Ground Zero Left Behind Depressed Rescue Dogs
After the collapse of the Twin Towers, thousands of emergency responders, search-and-rescue experts, military personnel, and charity workers descended on "The Pile" in the hopes of finding survivors. Over the next day, they found 20 people, and no more after that.
The mental and physical toll of working the site hit a lot of responders hard -- including dozens of search-and-rescue dogs who spent weeks climbing over (and through) innumerable piles of rubble. See, these dogs had been trained to associate finding survivors with being good boys and girls. When no survivors emerged, that meant they (in their own minds) were failures, which led to several being diagnosed with canine depression.
In order to spur the dogs onward, handlers would arrange for firefighters to hide inside rubble piles (out of view of the public), and thus give them something to find and feel good about. The dogs were also given as much love and attention as they could stand to receive -- which wasn't hard to come by, seeing as off-duty first responders would flock to off-duty dogs and convert their sadness, despair, and nihilism into hugs, kisses, and ruffles.
Andrea Booher/FEMA Hold up, we need to take a break for a minute. There's something in our eye. Specifically, tears.
The Pile wasn't just mentally taxing on the dogs; it was physically taxing too. Although the dogs (and their handlers) were working areas that'd been declared safe by a structural engineer, that couldn't protect them from a litany of minor injuries, like cuts, irritation to their eyes and paws, dehydration, back problems, and sickness. A team of veterinarians was on site to ensure the dogs were healthy and being looked after. It's a testament to their hardiness, though, that out of all the strain they suffered, only one ever required surgical attention (for a lacerated foot) and went on to have zero long-term health problems.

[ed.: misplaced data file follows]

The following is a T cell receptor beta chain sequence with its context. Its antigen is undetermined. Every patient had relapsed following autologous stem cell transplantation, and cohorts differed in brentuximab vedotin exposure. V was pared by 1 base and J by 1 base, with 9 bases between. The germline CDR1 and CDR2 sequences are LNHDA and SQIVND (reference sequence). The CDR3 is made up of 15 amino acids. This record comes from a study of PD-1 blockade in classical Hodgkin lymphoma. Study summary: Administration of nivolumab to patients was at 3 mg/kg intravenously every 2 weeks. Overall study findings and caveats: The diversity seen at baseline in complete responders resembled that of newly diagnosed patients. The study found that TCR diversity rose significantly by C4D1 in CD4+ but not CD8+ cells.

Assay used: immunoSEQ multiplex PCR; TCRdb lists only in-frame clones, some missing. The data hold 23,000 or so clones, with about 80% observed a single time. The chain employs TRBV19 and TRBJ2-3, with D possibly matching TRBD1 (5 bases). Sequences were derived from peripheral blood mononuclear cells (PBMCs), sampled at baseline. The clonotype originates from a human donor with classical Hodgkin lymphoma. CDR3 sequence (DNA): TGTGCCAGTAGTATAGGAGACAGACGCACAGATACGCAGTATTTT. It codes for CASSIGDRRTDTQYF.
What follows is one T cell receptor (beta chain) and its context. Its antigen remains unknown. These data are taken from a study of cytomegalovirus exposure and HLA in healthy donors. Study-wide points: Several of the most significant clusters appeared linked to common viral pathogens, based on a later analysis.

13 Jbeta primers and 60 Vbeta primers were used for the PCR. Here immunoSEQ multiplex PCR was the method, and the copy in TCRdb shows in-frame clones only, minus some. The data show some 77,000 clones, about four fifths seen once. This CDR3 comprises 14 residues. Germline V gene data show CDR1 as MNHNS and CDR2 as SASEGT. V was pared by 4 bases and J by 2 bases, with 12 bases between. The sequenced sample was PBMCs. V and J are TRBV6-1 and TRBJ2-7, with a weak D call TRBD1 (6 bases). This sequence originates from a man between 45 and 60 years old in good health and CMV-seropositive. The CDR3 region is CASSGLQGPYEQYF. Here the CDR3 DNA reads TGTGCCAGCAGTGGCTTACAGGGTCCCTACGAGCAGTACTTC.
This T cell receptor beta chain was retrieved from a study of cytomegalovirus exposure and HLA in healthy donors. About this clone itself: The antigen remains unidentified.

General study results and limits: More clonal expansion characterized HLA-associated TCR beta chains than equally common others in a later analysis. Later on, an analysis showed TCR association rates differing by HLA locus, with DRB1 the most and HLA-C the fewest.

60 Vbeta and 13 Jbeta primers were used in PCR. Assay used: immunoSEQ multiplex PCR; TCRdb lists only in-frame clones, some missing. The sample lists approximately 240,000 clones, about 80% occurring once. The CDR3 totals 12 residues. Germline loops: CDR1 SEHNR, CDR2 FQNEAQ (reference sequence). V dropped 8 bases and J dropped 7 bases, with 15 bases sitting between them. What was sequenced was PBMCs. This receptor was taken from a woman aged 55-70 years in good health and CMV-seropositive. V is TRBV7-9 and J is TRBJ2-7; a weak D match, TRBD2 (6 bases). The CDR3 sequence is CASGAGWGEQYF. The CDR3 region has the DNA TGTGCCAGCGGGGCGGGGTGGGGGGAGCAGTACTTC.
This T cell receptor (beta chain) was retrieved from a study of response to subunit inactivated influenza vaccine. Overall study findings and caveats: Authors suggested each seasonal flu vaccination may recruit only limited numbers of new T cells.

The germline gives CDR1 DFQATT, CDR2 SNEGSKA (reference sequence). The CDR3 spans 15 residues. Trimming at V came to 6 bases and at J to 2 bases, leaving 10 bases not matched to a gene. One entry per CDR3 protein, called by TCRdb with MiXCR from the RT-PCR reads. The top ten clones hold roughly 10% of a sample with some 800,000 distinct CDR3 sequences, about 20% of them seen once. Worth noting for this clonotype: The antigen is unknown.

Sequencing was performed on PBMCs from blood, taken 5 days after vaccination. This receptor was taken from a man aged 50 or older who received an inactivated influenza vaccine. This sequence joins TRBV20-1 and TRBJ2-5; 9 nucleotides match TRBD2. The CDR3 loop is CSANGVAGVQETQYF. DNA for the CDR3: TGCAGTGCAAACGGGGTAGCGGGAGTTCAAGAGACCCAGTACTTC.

The U.S. Army Buried Iraqi Soldiers Alive During the Gulf War
On February 24, 1991, the 1st Infantry Division of the U.S. Army marched across the Iraqi border with the intention of planting a regulation boot up Saddam Hussein's urethra. Although the invasion wound up being such an overwhelming success that a pity ceasefire was declared only four days later, it was still a pretty dangerous situation -- not because they were outgunned or outmanned, but because they were charging an enemy who'd had time to carve out defensive positions.
The 1st Infantry, faced with the prospect of systemically clearing miles of defensive trenches between them and their objective, attached plows to the front of their tanks, drove right up to the enemy trenches, and buried them under hundreds of tons of sand and dirt. By driving parallel to the trenches, the plows filled them in seconds, engulfing the soldiers within. In all, anywhere between 80 and 250 Iraqis were buried alive, while an armored vehicle accompanying the plowtank machine-gunned anyone who returned fire.